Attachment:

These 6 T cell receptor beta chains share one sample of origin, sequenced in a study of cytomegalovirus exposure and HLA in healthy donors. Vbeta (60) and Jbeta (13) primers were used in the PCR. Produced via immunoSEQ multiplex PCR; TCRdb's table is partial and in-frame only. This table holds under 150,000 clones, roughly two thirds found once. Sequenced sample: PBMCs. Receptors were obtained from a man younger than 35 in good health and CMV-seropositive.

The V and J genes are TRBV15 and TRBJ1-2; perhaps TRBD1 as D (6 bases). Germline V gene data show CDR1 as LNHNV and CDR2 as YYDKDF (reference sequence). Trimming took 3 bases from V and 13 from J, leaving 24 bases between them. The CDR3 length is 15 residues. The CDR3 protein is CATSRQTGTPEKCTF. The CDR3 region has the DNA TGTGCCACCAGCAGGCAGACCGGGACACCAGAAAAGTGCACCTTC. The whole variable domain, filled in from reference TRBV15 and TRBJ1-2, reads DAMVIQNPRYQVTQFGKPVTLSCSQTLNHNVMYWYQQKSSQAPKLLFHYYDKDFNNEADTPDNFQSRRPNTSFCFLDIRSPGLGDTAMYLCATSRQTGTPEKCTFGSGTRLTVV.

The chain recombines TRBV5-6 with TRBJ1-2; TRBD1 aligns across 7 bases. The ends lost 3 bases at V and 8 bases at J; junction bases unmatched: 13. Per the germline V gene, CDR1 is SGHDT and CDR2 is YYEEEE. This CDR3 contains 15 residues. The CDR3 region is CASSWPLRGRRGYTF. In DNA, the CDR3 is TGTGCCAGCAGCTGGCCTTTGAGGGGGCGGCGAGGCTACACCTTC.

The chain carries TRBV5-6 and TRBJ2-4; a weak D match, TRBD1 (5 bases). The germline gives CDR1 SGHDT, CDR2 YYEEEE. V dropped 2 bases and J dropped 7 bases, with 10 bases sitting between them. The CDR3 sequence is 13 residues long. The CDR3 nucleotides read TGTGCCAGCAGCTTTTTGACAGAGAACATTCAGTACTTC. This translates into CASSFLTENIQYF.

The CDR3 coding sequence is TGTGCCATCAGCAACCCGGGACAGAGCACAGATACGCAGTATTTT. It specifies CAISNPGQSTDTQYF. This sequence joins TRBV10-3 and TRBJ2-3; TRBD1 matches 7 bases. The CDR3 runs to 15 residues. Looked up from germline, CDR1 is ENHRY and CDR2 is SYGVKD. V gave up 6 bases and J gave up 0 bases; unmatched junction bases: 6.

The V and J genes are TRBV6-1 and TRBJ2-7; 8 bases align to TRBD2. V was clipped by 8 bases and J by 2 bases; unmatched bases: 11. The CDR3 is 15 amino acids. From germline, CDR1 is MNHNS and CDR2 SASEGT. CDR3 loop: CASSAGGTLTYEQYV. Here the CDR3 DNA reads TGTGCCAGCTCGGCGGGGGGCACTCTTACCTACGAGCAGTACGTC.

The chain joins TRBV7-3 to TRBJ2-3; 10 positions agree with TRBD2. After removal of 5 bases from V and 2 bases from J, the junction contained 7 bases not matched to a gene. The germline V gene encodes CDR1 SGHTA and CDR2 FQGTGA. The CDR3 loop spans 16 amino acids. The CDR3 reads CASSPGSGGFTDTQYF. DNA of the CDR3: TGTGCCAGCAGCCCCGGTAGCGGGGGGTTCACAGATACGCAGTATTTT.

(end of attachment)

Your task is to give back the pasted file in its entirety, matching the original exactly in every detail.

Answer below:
These 6 T cell receptor beta chains share one sample of origin, sequenced in a study of cytomegalovirus exposure and HLA in healthy donors. Vbeta (60) and Jbeta (13) primers were used in the PCR. Produced via immunoSEQ multiplex PCR; TCRdb's table is partial and in-frame only. This table holds under 150,000 clones, roughly two thirds found once. Sequenced sample: PBMCs. Receptors were obtained from a man younger than 35 in good health and CMV-seropositive.

The V and J genes are TRBV15 and TRBJ1-2; perhaps TRBD1 as D (6 bases). Germline V gene data show CDR1 as LNHNV and CDR2 as YYDKDF (reference sequence). Trimming took 3 bases from V and 13 from J, leaving 24 bases between them. The CDR3 length is 15 residues. The CDR3 protein is CATSRQTGTPEKCTF. The CDR3 region has the DNA TGTGCCACCAGCAGGCAGACCGGGACACCAGAAAAGTGCACCTTC. The whole variable domain, filled in from reference TRBV15 and TRBJ1-2, reads DAMVIQNPRYQVTQFGKPVTLSCSQTLNHNVMYWYQQKSSQAPKLLFHYYDKDFNNEADTPDNFQSRRPNTSFCFLDIRSPGLGDTAMYLCATSRQTGTPEKCTFGSGTRLTVV.

The chain recombines TRBV5-6 with TRBJ1-2; TRBD1 aligns across 7 bases. The ends lost 3 bases at V and 8 bases at J; junction bases unmatched: 13. Per the germline V gene, CDR1 is SGHDT and CDR2 is YYEEEE. This CDR3 contains 15 residues. The CDR3 region is CASSWPLRGRRGYTF. In DNA, the CDR3 is TGTGCCAGCAGCTGGCCTTTGAGGGGGCGGCGAGGCTACACCTTC.

The chain carries TRBV5-6 and TRBJ2-4; a weak D match, TRBD1 (5 bases). The germline gives CDR1 SGHDT, CDR2 YYEEEE. V dropped 2 bases and J dropped 7 bases, with 10 bases sitting between them. The CDR3 sequence is 13 residues long. The CDR3 nucleotides read TGTGCCAGCAGCTTTTTGACAGAGAACATTCAGTACTTC. This translates into CASSFLTENIQYF.

The CDR3 coding sequence is TGTGCCATCAGCAACCCGGGACAGAGCACAGATACGCAGTATTTT. It specifies CAISNPGQSTDTQYF. This sequence joins TRBV10-3 and TRBJ2-3; TRBD1 matches 7 bases. The CDR3 runs to 15 residues. Looked up from germline, CDR1 is ENHRY and CDR2 is SYGVKD. V gave up 6 bases and J gave up 0 bases; unmatched junction bases: 6.

The V and J genes are TRBV6-1 and TRBJ2-7; 8 bases align to TRBD2. V was clipped by 8 bases and J by 2 bases; unmatched bases: 11. The CDR3 is 15 amino acids. From germline, CDR1 is MNHNS and CDR2 SASEGT. CDR3 loop: CASSAGGTLTYEQYV. Here the CDR3 DNA reads TGTGCCAGCTCGGCGGGGGGCACTCTTACCTACGAGCAGTACGTC.

The chain joins TRBV7-3 to TRBJ2-3; 10 positions agree with TRBD2. After removal of 5 bases from V and 2 bases from J, the junction contained 7 bases not matched to a gene. The germline V gene encodes CDR1 SGHTA and CDR2 FQGTGA. The CDR3 loop spans 16 amino acids. The CDR3 reads CASSPGSGGFTDTQYF. DNA of the CDR3: TGTGCCAGCAGCCCCGGTAGCGGGGGGTTCACAGATACGCAGTATTTT.